P.M. Tuilaepa hopeful in climate change appeal

By Joyetter Luamanu 19 June 2017, 12:00AM

Prime Minister Tuilaepa Sa’ilele Malielegaoi has urged the United States President, Donald Trump, to reconsider his decision to withdraw the United States from the Paris Climate change deal.

Speaking to the media in Samoa upon his return from UN Oceans Conference recently held in New York, Tuilaepa said President Trump needs to show quality leadership by reconsidering his recent announcement.

While the announcement has been condemned by world leaders, Tuilaepa said the fact is even the United States is divided over the issue.

“Trump announced the withdrawal,” Tuilaepa said. “But then the State leaders also made their announcements. They said not to worry about the announcement by their President because they will continue with their future plans already in place.

 ‘“It’s good what’s happening as it appears that State leaders do not care about what their president said.”

According to Prime Minister Tuilaepa, climate change affects all regions of the world and the United States is not immune.

He said the environment as it stands today is unable to absorb the carbon dioxide and this is why actions to address climate change are critical.

Tuilaepa estimated that back, when Jesus Christ was born the world’s population was about 200,000 million. 

There were numerous trees. 

“Nowadays, 7.3billion is the world population and a lot of trees have been cut down for construction of homes and other developments.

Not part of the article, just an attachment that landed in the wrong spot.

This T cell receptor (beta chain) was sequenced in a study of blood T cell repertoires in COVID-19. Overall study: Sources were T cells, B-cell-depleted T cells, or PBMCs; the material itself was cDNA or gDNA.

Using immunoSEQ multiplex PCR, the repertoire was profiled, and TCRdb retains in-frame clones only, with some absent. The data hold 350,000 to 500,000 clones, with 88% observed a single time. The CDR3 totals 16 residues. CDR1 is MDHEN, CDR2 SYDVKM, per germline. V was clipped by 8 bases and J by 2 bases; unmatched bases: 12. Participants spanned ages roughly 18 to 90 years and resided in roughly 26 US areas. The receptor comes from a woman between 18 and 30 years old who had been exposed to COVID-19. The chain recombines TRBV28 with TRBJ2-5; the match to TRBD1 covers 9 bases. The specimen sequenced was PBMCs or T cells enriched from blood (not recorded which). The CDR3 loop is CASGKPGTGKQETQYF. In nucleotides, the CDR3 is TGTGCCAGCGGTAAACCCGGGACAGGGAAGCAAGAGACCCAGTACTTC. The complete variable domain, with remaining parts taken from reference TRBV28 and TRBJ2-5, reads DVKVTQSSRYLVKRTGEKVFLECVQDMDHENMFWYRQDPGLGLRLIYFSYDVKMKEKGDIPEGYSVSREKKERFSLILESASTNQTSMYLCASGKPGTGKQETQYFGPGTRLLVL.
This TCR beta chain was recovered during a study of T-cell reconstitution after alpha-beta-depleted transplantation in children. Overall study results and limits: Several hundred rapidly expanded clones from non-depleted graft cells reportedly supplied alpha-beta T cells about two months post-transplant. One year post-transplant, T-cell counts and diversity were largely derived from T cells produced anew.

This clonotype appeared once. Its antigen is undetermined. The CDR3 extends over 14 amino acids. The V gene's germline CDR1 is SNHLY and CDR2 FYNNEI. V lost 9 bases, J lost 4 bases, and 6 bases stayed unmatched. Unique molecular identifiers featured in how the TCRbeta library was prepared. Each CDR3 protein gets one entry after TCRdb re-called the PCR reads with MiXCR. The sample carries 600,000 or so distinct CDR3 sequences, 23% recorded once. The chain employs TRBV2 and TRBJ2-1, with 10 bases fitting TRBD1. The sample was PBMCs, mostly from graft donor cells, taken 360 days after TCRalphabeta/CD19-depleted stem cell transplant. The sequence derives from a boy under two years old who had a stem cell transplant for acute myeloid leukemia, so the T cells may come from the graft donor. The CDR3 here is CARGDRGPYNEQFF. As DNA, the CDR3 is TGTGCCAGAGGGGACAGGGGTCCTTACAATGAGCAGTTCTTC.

“It’s not the same, anymore.” 

He said the end result is polar ice shields that are melting and the sea is rising.

This is resulting some extreme weather events where smaller island countries are particularly vulnerable. 

 “The combination of these changes is causing sea levels to rise, resulting in flooding and erosion of coastal and low lying areas. 

“If this happens then there will be no more Apia, we would go and live on the mountains. 

“By then, Tonga is no more, as well as Tuvalu, Kiribati and Tokelau Islands.

“This is unsettling for the Pacific leaders as we are faced by the question of survivability.” 

According to Tuilaepa some countries are looking at purchasing land on higher grounds and mountains.

“For Samoa, we join the global belief that there is chance and with prayer, God is a mighty working God.” 

Last month, the President Donald Trump announced their withdrawal from the Paris Climate Change Pact.

In 2015 America signed the Paris Agreement under former President Barack Obama.

The move by Trump was strongly criticized by Pacific Leaders, one of the regions bearing the brunt of rising sea levels and changing weather conditions. 

Last week, Deputy Prime Minister and the Minister of Natural Resources and Environment, Fiame Naomi Mata’afa has expressed deep disappointment in the United States President’s decision.

Fiame believes America should reconsider its position.

“All I can say is to echo the disappointment from world leaders including those from Samoa and the Pacific at the U.S.A’s about face under the new administration,” she said. 

But Fiame also had a message for all the 174 countries who signed the Paris Agreement. 

“The important thing is for all the countries who signed the Paris Agreement to move forward on our global response to Climate Change. Hopefully the U.S.A can resolve the issue internally and realign with the rest of the world.”

By Joyetter Luamanu 19 June 2017, 12:00AM

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